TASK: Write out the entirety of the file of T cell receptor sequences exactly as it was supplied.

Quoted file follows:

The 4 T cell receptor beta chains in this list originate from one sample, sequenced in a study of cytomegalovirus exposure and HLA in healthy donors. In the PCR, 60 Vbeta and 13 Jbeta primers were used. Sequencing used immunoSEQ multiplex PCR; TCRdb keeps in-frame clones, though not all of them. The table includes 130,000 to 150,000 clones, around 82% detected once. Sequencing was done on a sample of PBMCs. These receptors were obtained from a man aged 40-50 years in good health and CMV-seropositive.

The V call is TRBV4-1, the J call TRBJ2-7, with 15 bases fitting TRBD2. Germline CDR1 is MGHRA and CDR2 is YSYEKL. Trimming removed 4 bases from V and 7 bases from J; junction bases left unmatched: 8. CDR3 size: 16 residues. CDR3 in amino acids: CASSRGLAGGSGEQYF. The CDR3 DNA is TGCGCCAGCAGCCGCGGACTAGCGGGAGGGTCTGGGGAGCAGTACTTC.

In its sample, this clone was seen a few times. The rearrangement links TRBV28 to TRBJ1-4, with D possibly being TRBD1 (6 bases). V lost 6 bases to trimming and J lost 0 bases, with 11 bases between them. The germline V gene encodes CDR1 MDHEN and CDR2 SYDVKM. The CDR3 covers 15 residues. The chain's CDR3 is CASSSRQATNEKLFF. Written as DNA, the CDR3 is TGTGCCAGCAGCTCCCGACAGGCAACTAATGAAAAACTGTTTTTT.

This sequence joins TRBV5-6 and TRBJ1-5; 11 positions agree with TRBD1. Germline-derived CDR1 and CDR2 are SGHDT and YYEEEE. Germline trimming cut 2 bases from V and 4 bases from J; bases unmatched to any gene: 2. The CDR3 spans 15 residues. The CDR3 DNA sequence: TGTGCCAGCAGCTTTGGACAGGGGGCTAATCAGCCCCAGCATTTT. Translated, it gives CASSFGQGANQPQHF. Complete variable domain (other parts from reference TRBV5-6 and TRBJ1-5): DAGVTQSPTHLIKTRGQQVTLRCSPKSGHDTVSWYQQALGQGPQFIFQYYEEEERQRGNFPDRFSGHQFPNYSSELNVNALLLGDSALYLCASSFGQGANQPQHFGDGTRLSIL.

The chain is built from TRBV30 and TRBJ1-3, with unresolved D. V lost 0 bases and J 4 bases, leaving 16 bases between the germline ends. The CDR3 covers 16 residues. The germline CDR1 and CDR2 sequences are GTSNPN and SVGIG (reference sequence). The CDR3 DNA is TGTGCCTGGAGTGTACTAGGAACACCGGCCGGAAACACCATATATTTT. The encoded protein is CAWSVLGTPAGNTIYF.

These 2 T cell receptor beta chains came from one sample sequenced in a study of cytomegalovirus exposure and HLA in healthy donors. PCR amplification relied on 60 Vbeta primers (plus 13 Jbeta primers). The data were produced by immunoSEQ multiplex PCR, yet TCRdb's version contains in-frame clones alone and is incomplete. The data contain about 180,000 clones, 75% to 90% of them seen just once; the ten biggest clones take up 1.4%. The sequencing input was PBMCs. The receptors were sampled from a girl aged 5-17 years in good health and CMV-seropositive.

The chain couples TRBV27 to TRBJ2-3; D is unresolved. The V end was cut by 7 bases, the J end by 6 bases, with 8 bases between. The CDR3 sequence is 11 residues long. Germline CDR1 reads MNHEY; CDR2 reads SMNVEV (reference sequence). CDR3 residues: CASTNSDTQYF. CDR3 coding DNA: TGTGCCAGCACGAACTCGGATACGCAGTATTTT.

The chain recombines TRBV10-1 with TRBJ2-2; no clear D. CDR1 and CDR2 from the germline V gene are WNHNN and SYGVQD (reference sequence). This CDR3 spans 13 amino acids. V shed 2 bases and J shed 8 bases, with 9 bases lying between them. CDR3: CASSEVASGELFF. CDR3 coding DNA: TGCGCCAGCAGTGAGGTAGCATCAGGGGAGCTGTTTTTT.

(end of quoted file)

The 4 T cell receptor beta chains in this list originate from one sample, sequenced in a study of cytomegalovirus exposure and HLA in healthy donors. In the PCR, 60 Vbeta and 13 Jbeta primers were used. Sequencing used immunoSEQ multiplex PCR; TCRdb keeps in-frame clones, though not all of them. The table includes 130,000 to 150,000 clones, around 82% detected once. Sequencing was done on a sample of PBMCs. These receptors were obtained from a man aged 40-50 years in good health and CMV-seropositive.

The V call is TRBV4-1, the J call TRBJ2-7, with 15 bases fitting TRBD2. Germline CDR1 is MGHRA and CDR2 is YSYEKL. Trimming removed 4 bases from V and 7 bases from J; junction bases left unmatched: 8. CDR3 size: 16 residues. CDR3 in amino acids: CASSRGLAGGSGEQYF. The CDR3 DNA is TGCGCCAGCAGCCGCGGACTAGCGGGAGGGTCTGGGGAGCAGTACTTC.

In its sample, this clone was seen a few times. The rearrangement links TRBV28 to TRBJ1-4, with D possibly being TRBD1 (6 bases). V lost 6 bases to trimming and J lost 0 bases, with 11 bases between them. The germline V gene encodes CDR1 MDHEN and CDR2 SYDVKM. The CDR3 covers 15 residues. The chain's CDR3 is CASSSRQATNEKLFF. Written as DNA, the CDR3 is TGTGCCAGCAGCTCCCGACAGGCAACTAATGAAAAACTGTTTTTT.

This sequence joins TRBV5-6 and TRBJ1-5; 11 positions agree with TRBD1. Germline-derived CDR1 and CDR2 are SGHDT and YYEEEE. Germline trimming cut 2 bases from V and 4 bases from J; bases unmatched to any gene: 2. The CDR3 spans 15 residues. The CDR3 DNA sequence: TGTGCCAGCAGCTTTGGACAGGGGGCTAATCAGCCCCAGCATTTT. Translated, it gives CASSFGQGANQPQHF. Complete variable domain (other parts from reference TRBV5-6 and TRBJ1-5): DAGVTQSPTHLIKTRGQQVTLRCSPKSGHDTVSWYQQALGQGPQFIFQYYEEEERQRGNFPDRFSGHQFPNYSSELNVNALLLGDSALYLCASSFGQGANQPQHFGDGTRLSIL.

The chain is built from TRBV30 and TRBJ1-3, with unresolved D. V lost 0 bases and J 4 bases, leaving 16 bases between the germline ends. The CDR3 covers 16 residues. The germline CDR1 and CDR2 sequences are GTSNPN and SVGIG (reference sequence). The CDR3 DNA is TGTGCCTGGAGTGTACTAGGAACACCGGCCGGAAACACCATATATTTT. The encoded protein is CAWSVLGTPAGNTIYF.

These 2 T cell receptor beta chains came from one sample sequenced in a study of cytomegalovirus exposure and HLA in healthy donors. PCR amplification relied on 60 Vbeta primers (plus 13 Jbeta primers). The data were produced by immunoSEQ multiplex PCR, yet TCRdb's version contains in-frame clones alone and is incomplete. The data contain about 180,000 clones, 75% to 90% of them seen just once; the ten biggest clones take up 1.4%. The sequencing input was PBMCs. The receptors were sampled from a girl aged 5-17 years in good health and CMV-seropositive.

The chain couples TRBV27 to TRBJ2-3; D is unresolved. The V end was cut by 7 bases, the J end by 6 bases, with 8 bases between. The CDR3 sequence is 11 residues long. Germline CDR1 reads MNHEY; CDR2 reads SMNVEV (reference sequence). CDR3 residues: CASTNSDTQYF. CDR3 coding DNA: TGTGCCAGCACGAACTCGGATACGCAGTATTTT.

The chain recombines TRBV10-1 with TRBJ2-2; no clear D. CDR1 and CDR2 from the germline V gene are WNHNN and SYGVQD (reference sequence). This CDR3 spans 13 amino acids. V shed 2 bases and J shed 8 bases, with 9 bases lying between them. CDR3: CASSEVASGELFF. CDR3 coding DNA: TGCGCCAGCAGTGAGGTAGCATCAGGGGAGCTGTTTTTT.